Author Topic: Hybris - A wireless 104 key keyboard from scratch  (Read 882 times)

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Online RichardH

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Hybris - A wireless 104 key keyboard from scratch
« on: Sat, 03 February 2018, 21:49:24 »


I've been working on this for the last few weeks and I thought I'd share here as a project log. The name hybris comes from an old Amiga game I liked as a kid. I'm planning on using the 2 rectangular lights inspired by the Amiga A500 to indicate charging and pairing. I'm also adding a rotary encoder for some basic media controls to the top right of the keyboard. I'm using the new Adafruit nrf52 feather platform for Bluetooth LE, which has pretty limited IO for a keyboard this big. I've built up a little dev kit using the guts from a Velocifire TM01 and a breadboard to start porting TMK over to Arduino where the Bluefruit/Nordic toolchain is. It looks like there's been a few attempts to use TMK with Arduino - so that's promising. Software wise, I have the keyboard and matrix parts ported and am now diving into the action layer.  I'm using this project mostly for educational purposes.

Planned so far:
- Adafruit Bluefruit BLE Feather (NRF52)
- 500mAh lipoly battery
- Universal plate from MK - probably not going to go too radical on key placement
- Small IO expansion using a few 74hc165s
- A nice 24 step rotary encoder with hardware debouncing
- Updating TMK (once I understand it better) and the hardware to use a tiny power budget
- Cherry MX browns and Cherry stabilizers
- Custom aluminum case probably designed in Design Spark Mechanical
- Custom Schematic and PCB using Circuitmaker
- USB for charging/programming only
- Perhaps some lighting effects on the top/bottom when using USB





I've got a gallery started on Flickr: https://www.flickr.com/gp/chaffneue/821407

The ongoing firmware port is here: https://github.com/century-synthetics/hybris/tree/master/firmware/hybris

More to come!

-Rich


Offline OldIsNew

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Re: Hybris - A wireless 104 key keyboard from scratch
« Reply #1 on: Sat, 03 February 2018, 23:50:59 »
Nice! Great work for sure!

Offline TalkingTree

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Re: Hybris - A wireless 104 key keyboard from scratch
« Reply #2 on: Sun, 04 February 2018, 02:16:47 »
- Updating TMK (once I understand it better) and the hardware to use a tiny power budget
I'm following closely.

Online RichardH

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Re: Hybris - A wireless 104 key keyboard from scratch
« Reply #3 on: Mon, 05 February 2018, 01:58:30 »
Well hell yes! I've got the basic features of TMK running in Arduino's IDE and using the NRF as a host, which is a good step.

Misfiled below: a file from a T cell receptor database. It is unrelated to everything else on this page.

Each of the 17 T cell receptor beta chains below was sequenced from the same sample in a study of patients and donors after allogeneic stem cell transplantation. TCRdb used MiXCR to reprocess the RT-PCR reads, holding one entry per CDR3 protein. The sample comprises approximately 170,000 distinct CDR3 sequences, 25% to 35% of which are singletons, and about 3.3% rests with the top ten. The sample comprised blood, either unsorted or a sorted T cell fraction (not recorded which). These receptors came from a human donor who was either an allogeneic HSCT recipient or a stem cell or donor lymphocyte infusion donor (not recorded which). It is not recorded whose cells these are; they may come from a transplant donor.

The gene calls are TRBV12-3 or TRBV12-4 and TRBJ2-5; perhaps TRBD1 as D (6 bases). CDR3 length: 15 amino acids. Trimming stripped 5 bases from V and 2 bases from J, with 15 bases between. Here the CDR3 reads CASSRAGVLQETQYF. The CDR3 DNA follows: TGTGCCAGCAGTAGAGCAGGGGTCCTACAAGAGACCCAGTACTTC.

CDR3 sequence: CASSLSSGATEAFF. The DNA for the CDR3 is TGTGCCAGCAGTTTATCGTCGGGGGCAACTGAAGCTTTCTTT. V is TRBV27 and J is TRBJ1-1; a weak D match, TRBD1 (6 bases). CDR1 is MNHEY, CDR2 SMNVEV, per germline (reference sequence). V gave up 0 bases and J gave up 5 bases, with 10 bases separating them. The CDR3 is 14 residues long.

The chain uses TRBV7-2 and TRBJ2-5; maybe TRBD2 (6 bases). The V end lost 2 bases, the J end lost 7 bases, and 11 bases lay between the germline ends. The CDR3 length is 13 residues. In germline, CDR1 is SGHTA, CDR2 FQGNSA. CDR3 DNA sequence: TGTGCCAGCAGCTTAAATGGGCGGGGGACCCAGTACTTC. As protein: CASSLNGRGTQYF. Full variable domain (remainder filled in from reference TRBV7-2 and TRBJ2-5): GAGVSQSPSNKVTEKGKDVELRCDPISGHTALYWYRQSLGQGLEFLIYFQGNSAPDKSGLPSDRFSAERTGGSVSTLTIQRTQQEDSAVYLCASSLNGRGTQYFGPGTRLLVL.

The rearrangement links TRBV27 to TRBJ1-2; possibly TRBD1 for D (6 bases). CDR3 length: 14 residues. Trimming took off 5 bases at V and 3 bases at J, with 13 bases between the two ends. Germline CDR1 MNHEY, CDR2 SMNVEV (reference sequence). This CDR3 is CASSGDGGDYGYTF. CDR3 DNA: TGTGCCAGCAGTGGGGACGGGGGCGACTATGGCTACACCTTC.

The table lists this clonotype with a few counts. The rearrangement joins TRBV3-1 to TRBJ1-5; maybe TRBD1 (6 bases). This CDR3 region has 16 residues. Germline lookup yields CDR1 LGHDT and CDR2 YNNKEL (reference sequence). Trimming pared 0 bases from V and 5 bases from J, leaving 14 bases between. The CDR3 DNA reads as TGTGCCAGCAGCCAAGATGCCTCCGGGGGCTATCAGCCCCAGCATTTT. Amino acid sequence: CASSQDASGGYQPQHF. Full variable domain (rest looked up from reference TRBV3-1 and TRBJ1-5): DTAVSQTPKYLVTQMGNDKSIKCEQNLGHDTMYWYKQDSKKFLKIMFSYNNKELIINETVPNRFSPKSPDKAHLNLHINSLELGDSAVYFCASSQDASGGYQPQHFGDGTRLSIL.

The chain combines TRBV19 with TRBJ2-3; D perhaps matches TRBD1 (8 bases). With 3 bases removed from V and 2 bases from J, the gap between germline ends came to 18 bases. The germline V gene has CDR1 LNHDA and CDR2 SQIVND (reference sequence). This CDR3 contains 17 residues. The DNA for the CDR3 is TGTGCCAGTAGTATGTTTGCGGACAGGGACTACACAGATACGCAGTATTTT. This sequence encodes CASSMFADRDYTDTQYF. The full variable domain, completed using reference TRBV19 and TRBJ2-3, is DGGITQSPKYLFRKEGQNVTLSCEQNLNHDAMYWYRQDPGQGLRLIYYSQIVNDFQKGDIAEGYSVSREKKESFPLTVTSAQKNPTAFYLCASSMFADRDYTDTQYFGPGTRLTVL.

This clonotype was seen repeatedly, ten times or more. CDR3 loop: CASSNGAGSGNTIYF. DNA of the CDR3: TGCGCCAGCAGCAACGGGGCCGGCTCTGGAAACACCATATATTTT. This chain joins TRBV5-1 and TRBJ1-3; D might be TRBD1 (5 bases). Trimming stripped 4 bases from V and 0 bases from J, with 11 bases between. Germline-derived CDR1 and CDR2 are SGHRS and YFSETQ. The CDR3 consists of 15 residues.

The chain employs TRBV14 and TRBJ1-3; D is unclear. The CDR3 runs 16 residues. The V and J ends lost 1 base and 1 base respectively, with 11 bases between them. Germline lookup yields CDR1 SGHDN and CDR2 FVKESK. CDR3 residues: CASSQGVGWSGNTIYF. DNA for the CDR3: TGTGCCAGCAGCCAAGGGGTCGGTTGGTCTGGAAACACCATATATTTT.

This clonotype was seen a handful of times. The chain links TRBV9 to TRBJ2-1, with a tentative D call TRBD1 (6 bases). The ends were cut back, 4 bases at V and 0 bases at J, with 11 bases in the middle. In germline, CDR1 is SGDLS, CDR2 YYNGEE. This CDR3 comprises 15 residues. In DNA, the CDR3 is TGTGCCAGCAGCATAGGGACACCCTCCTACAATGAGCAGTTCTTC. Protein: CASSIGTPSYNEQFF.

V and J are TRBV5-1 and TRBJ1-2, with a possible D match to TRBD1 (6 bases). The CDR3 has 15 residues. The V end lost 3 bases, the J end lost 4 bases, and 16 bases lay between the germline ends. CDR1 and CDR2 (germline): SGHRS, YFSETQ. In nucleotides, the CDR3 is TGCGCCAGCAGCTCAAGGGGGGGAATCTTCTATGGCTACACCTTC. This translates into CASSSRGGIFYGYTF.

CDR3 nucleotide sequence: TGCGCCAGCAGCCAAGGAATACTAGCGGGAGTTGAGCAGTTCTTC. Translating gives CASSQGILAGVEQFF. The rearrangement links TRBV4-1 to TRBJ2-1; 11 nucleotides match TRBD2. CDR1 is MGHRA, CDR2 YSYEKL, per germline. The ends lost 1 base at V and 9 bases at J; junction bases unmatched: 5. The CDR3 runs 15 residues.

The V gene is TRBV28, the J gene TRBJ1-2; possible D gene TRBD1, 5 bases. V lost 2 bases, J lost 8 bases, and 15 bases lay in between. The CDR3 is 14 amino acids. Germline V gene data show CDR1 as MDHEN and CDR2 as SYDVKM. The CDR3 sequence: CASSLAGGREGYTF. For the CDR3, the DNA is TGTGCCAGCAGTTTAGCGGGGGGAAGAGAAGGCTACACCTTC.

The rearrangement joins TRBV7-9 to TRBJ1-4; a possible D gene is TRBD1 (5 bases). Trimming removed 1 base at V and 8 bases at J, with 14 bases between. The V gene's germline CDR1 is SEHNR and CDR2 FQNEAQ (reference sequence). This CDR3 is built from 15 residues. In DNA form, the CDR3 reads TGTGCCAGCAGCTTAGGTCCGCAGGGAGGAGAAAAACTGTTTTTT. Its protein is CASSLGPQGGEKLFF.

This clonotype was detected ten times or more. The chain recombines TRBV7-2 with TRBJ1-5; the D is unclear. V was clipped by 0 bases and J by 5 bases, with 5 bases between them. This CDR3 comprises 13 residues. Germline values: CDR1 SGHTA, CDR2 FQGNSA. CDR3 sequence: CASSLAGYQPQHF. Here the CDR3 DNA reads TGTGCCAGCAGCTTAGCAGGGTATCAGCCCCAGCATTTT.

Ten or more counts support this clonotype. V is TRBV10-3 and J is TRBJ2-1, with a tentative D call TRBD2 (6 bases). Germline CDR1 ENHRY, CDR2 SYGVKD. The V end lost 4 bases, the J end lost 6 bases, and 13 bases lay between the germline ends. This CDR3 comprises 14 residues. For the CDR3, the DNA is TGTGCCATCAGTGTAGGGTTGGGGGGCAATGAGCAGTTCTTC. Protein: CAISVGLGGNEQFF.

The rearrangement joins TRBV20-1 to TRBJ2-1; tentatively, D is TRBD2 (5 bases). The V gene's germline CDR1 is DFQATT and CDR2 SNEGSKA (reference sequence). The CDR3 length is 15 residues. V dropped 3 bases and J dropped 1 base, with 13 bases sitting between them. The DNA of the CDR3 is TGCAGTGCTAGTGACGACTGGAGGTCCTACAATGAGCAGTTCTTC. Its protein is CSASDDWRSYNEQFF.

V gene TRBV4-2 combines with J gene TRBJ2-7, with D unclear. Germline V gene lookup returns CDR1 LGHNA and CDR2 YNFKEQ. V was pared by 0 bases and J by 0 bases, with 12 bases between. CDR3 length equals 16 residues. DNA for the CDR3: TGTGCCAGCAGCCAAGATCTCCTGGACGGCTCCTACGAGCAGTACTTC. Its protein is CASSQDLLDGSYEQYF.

I'm getting some compiler errors with action tapping, so I'll re-enable it and tackle that next.  I'll try and clean up and port the debug code to something more usable in Arduino IDE.

This is one that has me scratching my head:

common/action_tapping.c
Code: [Select]
                        process_action(&(keyrecord_t){
                                .tap = tapping_key.tap,
                                .event.key = tapping_key.event.key,
                                .event.time = event.time,
                                .event.pressed = false
                        });

Gives me the error:

Code: [Select]
AppData\Local\Temp\arduino_build_452700\sketch\action_tapping.cpp: In function 'bool process_tapping(keyrecord_t*)':

action_tapping.cpp:160: error: expected primary-expression before ')' token

                         process_action(&(keyrecord_t){

Maybe G++ can't handle this syntax? Kind of a weird error.

-Rich

Online RichardH

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Re: Hybris - A wireless 104 key keyboard from scratch
« Reply #4 on: Tue, 06 February 2018, 04:50:45 »
Got some keycaps and put 'em on the dev board. I like the profile but I'm gonna keep looking for real GMK goodness :) Updated the firmware tonight to use SPI for the shift registers and fixed up a few usability things. Up super late coding.. ahh good times :)



-Rich

Offline TonyD

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Re: Hybris - A wireless 104 key keyboard from scratch
« Reply #5 on: Tue, 06 February 2018, 09:52:37 »
Looking good  :thumb:

I'm looking forward to seeing more pics as it progresses

Online RichardH

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Re: Hybris - A wireless 104 key keyboard from scratch
« Reply #6 on: Wed, 07 February 2018, 03:01:39 »




Tonight I finally got some current measurements - sitting at 12.5mA which is probably two or three orders of magnitude higher than I want. I've got a lot of work to do :P Surprisingly though, even when I comment out all my code from the main loop, the power consumption is still 12-13mA. So I found this issue in Github and I'll see if I can run a nightly build to try and crack this.

https://github.com/adafruit/Adafruit_nRF52_Arduino/issues/51#issuecomment-363652938

Also some sweet sprites from the game! Ohhh the possibilties :)



-Rich

Online RichardH

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Re: Hybris - A wireless 104 key keyboard from scratch
« Reply #7 on: Fri, 09 February 2018, 02:59:12 »
After looking over the code for a few days, I found some other people with the same general issue- the current draw is pretty damned high all the time. This particular dev board has a hardware issue. The USB to UART interface, a CP2104 is powered full time, even when using a battery power source. So I've ripped that off the board and opted for an external interface to use when I'm programming and debugging only. It looks like there's a new product coming from Adafruit that has addressed this issue, but there's no ETA yet. Hope it'll be ready for the final design!



This has brought the unmodified TMK firmware down to around 4mA. I think I'll just have a few tweaks in the software and we'll be under 500uA peak, which will be a worthy target.   

-Rich

Online RichardH

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Re: Hybris - A wireless 104 key keyboard from scratch
« Reply #8 on: Sat, 10 February 2018, 00:08:48 »
I broke out my little FTDI module to replace the in circuit usb to serial converter and it has brought down the power to just 2.3mA with some minor modifications to make the code wait for interrupts. It looks like the dev board hardware has a minimum current draw of 1mA, so I'm getting pretty close to the limit - after that I may be building the bluetooth circuit onto my PCB component by component to better select the power supply parts. The next step will be to wake on keyboard activity and that should knock another milliamp off.